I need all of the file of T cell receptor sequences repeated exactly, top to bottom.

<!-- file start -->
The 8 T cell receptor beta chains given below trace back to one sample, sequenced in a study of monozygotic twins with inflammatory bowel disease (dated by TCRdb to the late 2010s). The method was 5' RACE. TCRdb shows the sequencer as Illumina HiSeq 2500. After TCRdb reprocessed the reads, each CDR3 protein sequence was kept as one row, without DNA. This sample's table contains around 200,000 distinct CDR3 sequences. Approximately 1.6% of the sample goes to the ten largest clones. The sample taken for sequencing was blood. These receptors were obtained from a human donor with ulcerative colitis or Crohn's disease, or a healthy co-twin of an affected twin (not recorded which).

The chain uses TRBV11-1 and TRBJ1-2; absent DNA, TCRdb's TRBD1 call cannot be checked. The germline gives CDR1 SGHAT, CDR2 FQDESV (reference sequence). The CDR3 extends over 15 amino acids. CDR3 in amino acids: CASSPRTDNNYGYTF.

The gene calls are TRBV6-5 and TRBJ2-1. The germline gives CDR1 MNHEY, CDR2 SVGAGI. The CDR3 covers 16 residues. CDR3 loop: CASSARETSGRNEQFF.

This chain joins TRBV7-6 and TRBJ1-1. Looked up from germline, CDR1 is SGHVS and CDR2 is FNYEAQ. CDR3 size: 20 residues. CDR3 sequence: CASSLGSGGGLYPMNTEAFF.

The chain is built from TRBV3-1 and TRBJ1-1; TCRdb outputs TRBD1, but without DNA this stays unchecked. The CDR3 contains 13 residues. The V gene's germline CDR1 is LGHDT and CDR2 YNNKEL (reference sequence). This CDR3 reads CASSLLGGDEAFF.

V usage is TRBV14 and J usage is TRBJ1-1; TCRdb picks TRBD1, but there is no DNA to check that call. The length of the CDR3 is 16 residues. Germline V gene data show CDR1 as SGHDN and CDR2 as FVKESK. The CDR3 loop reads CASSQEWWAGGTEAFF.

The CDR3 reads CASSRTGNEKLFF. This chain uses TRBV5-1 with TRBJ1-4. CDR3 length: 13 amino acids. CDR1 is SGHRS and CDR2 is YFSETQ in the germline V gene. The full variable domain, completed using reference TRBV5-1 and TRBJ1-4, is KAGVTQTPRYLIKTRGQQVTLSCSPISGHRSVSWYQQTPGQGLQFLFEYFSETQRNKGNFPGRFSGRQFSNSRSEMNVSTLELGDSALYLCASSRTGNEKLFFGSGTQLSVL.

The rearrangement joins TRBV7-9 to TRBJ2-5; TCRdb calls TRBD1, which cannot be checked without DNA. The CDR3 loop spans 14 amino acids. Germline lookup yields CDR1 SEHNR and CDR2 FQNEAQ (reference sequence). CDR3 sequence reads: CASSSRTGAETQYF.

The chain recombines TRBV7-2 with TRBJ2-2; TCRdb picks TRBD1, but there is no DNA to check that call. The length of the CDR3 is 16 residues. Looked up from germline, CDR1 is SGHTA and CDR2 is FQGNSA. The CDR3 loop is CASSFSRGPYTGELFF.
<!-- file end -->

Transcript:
The 8 T cell receptor beta chains given below trace back to one sample, sequenced in a study of monozygotic twins with inflammatory bowel disease (dated by TCRdb to the late 2010s). The method was 5' RACE. TCRdb shows the sequencer as Illumina HiSeq 2500. After TCRdb reprocessed the reads, each CDR3 protein sequence was kept as one row, without DNA. This sample's table contains around 200,000 distinct CDR3 sequences. Approximately 1.6% of the sample goes to the ten largest clones. The sample taken for sequencing was blood. These receptors were obtained from a human donor with ulcerative colitis or Crohn's disease, or a healthy co-twin of an affected twin (not recorded which).

The chain uses TRBV11-1 and TRBJ1-2; absent DNA, TCRdb's TRBD1 call cannot be checked. The germline gives CDR1 SGHAT, CDR2 FQDESV (reference sequence). The CDR3 extends over 15 amino acids. CDR3 in amino acids: CASSPRTDNNYGYTF.

The gene calls are TRBV6-5 and TRBJ2-1. The germline gives CDR1 MNHEY, CDR2 SVGAGI. The CDR3 covers 16 residues. CDR3 loop: CASSARETSGRNEQFF.

This chain joins TRBV7-6 and TRBJ1-1. Looked up from germline, CDR1 is SGHVS and CDR2 is FNYEAQ. CDR3 size: 20 residues. CDR3 sequence: CASSLGSGGGLYPMNTEAFF.

The chain is built from TRBV3-1 and TRBJ1-1; TCRdb outputs TRBD1, but without DNA this stays unchecked. The CDR3 contains 13 residues. The V gene's germline CDR1 is LGHDT and CDR2 YNNKEL (reference sequence). This CDR3 reads CASSLLGGDEAFF.

V usage is TRBV14 and J usage is TRBJ1-1; TCRdb picks TRBD1, but there is no DNA to check that call. The length of the CDR3 is 16 residues. Germline V gene data show CDR1 as SGHDN and CDR2 as FVKESK. The CDR3 loop reads CASSQEWWAGGTEAFF.

The CDR3 reads CASSRTGNEKLFF. This chain uses TRBV5-1 with TRBJ1-4. CDR3 length: 13 amino acids. CDR1 is SGHRS and CDR2 is YFSETQ in the germline V gene. The full variable domain, completed using reference TRBV5-1 and TRBJ1-4, is KAGVTQTPRYLIKTRGQQVTLSCSPISGHRSVSWYQQTPGQGLQFLFEYFSETQRNKGNFPGRFSGRQFSNSRSEMNVSTLELGDSALYLCASSRTGNEKLFFGSGTQLSVL.

The rearrangement joins TRBV7-9 to TRBJ2-5; TCRdb calls TRBD1, which cannot be checked without DNA. The CDR3 loop spans 14 amino acids. Germline lookup yields CDR1 SEHNR and CDR2 FQNEAQ (reference sequence). CDR3 sequence reads: CASSSRTGAETQYF.

The chain recombines TRBV7-2 with TRBJ2-2; TCRdb picks TRBD1, but there is no DNA to check that call. The length of the CDR3 is 16 residues. Looked up from germline, CDR1 is SGHTA and CDR2 is FQGNSA. The CDR3 loop is CASSFSRGPYTGELFF.